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There was no project, no job, no payment, no communication and no structure. What, exactly, would you be walking away from? Nobody else seems to really care. Talk to your teacher about your immediate plans, and concentrate on your studies for the near future. If you decide later to return to the project, you should treat it in a more structured way, with ...


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Is it reasonable, and if is, how can I do ? It's reasonable to you but the company has already given you their answer. They don't care enough to fix these issues permanently while you're there, why would they cave when you've left? Your best bet is, after securing an offer and giving your notice, to stress you're looking for an amiable exit, and that you'...


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No, "let's see other people" does not work on the workplace... except in places where that's explicitly regulated. For that to work, both sides of the equation need to benefit from it (which by the way is the same reason that doesn't usually work either on the other context), but in this case only you benefit from it. You basically want to leave your job ...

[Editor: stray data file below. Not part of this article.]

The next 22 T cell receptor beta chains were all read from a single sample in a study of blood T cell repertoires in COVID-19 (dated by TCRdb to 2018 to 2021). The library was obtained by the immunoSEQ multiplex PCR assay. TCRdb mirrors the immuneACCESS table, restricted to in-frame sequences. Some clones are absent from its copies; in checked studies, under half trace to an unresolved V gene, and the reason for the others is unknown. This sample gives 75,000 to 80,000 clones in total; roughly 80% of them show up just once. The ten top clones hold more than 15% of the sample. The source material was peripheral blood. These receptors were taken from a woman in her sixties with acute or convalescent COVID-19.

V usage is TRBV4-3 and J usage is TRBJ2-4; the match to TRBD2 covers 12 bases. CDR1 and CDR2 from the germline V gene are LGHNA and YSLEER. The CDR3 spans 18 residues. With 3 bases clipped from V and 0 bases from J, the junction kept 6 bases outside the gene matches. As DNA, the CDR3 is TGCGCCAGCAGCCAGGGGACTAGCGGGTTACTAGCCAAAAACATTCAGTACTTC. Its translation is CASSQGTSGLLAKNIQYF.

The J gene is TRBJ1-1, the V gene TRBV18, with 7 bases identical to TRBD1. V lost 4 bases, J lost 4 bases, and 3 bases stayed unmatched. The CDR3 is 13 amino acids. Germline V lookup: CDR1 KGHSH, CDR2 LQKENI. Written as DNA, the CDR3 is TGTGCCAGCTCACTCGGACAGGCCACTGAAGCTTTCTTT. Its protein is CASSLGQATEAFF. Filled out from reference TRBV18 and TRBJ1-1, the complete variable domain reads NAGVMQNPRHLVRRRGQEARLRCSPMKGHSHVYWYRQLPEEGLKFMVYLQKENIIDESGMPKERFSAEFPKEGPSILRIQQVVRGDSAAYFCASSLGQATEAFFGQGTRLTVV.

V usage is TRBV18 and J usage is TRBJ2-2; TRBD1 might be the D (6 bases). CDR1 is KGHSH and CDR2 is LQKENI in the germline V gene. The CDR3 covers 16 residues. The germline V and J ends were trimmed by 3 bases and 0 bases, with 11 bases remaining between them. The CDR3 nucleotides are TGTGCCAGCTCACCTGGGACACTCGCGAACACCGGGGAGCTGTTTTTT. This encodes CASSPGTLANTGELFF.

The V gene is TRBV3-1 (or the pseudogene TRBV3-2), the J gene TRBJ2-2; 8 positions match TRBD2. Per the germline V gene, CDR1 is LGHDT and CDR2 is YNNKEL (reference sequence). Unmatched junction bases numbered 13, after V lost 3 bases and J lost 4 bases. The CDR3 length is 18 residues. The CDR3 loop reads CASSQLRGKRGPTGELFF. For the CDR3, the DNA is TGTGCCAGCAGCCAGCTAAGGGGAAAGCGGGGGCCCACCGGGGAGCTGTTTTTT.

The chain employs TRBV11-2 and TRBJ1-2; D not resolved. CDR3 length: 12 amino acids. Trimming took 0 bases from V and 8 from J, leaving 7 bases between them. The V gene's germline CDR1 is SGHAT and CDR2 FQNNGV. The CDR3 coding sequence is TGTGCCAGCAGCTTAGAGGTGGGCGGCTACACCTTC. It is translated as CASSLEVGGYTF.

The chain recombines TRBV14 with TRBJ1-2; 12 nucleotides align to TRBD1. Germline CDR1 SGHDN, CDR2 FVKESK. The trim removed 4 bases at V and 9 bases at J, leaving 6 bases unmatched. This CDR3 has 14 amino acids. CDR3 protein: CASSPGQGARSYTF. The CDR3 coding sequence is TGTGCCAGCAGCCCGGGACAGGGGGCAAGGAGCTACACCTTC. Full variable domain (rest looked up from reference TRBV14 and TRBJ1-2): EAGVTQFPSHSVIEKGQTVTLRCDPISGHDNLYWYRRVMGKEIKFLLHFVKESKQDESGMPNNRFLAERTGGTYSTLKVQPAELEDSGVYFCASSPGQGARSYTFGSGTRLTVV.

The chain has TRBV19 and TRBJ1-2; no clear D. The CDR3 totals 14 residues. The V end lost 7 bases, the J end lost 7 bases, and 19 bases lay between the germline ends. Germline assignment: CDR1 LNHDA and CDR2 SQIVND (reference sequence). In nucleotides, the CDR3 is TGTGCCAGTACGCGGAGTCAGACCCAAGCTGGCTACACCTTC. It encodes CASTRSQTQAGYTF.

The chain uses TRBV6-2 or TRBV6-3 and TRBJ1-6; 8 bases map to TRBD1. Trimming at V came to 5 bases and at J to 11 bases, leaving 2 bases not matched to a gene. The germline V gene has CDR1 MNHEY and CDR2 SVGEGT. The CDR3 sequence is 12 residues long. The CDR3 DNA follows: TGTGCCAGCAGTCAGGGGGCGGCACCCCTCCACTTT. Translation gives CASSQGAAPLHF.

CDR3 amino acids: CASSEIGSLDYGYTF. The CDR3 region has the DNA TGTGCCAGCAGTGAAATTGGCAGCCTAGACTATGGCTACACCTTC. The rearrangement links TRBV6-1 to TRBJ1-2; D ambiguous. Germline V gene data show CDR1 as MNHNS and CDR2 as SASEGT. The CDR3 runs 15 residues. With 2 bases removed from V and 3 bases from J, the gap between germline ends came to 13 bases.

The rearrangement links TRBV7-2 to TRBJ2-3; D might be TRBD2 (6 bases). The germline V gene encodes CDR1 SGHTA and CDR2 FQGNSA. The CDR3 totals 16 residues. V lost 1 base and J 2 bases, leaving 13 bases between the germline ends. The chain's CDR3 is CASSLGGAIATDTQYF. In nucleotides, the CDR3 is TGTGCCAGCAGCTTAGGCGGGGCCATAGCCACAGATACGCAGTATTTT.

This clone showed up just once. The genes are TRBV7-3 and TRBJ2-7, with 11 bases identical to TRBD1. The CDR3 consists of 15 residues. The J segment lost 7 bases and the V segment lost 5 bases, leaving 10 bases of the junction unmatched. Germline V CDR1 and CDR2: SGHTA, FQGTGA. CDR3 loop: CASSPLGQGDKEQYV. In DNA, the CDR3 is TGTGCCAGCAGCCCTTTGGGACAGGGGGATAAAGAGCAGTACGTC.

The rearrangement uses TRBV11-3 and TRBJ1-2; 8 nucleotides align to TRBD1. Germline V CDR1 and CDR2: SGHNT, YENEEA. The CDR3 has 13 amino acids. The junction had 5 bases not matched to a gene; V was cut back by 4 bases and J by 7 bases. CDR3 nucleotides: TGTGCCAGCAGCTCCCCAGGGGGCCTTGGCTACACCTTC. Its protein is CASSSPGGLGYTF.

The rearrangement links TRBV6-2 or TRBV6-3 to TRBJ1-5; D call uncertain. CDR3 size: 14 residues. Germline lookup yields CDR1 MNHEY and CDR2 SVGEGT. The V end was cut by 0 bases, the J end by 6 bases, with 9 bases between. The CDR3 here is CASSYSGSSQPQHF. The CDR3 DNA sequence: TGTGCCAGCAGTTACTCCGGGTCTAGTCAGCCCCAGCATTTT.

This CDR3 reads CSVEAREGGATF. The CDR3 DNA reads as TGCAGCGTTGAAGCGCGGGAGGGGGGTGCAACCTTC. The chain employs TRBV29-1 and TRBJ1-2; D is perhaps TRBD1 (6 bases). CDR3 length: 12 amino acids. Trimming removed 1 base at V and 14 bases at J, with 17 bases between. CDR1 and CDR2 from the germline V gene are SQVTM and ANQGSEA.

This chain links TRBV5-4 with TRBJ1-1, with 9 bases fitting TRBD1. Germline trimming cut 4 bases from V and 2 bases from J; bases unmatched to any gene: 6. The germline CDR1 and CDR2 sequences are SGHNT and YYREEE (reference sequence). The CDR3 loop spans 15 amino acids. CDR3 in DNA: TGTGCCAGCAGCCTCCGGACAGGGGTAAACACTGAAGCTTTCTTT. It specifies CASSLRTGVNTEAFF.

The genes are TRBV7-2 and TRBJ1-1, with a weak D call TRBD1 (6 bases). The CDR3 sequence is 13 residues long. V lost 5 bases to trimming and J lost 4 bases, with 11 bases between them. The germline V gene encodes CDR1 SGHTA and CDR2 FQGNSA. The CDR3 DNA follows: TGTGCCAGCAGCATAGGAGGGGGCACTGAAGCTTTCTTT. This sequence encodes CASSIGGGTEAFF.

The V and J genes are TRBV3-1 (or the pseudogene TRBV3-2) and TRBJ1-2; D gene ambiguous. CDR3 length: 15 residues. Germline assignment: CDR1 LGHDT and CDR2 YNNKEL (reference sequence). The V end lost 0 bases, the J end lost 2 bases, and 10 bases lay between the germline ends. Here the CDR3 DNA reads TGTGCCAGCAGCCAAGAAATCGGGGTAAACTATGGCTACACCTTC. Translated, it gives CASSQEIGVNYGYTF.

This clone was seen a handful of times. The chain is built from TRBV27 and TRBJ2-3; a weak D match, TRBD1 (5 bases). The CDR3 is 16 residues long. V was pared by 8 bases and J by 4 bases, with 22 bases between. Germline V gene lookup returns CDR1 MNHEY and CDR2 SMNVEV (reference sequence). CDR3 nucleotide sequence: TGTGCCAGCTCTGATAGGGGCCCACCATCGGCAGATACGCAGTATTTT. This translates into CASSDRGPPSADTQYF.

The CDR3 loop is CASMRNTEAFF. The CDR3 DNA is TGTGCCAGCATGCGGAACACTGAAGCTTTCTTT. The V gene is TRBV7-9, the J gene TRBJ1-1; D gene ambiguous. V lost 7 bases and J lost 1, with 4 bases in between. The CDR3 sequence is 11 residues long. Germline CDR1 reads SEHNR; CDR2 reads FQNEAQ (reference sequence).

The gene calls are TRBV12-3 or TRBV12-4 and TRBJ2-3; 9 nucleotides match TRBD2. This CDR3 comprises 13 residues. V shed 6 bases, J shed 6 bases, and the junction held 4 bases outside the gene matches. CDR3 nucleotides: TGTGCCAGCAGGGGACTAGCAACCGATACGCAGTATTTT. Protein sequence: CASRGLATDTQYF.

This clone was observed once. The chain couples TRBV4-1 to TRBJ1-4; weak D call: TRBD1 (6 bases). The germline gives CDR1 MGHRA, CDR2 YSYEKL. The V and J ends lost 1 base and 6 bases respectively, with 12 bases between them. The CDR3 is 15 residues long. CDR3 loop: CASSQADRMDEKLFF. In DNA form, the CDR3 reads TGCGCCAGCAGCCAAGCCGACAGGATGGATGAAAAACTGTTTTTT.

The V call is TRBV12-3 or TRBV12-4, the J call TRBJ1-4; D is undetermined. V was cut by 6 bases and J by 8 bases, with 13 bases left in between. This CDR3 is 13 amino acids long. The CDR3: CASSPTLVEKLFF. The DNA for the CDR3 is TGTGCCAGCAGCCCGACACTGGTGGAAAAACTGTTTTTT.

1

While you are working there is actually a good time to look for a new job. By the time you get an interview you will likely be at your current job 6 months, and that's long enough you can honestly say you gave it your best shot but it wasn't a good fit for you. Just be prepared to describe why you are leaving in positive terms, i.e. I prefer having more ...


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I don't see a problem as long as you're honest and not too negative about what you don't like in your current job. Presumably those factors won't be present at the place you're applying to - or why would you bother. Try to spin the differences in a positive way, i.e. I like small teams where I can do different things rather than I hate big teams where ...


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If I sum it up right, you were working in multiyear stints for smaller companies and now realized that working for The Big Shark Corp. is not your cup of tea. I suppose you know what upsets you in this position and hopefully you will be more sensitive to hints that show that new position would be similar. The interview(s) are there not only to assess you as ...


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Don't lie. There are several companies which ask for a Job Employment history form (which is obtained from the social services), in which you could easily ruin your chances. Just be honest, and tell them the reason on why you're leaving the company. Practically (depends where you're from), each job by law is given a 6-month probation in which you may ...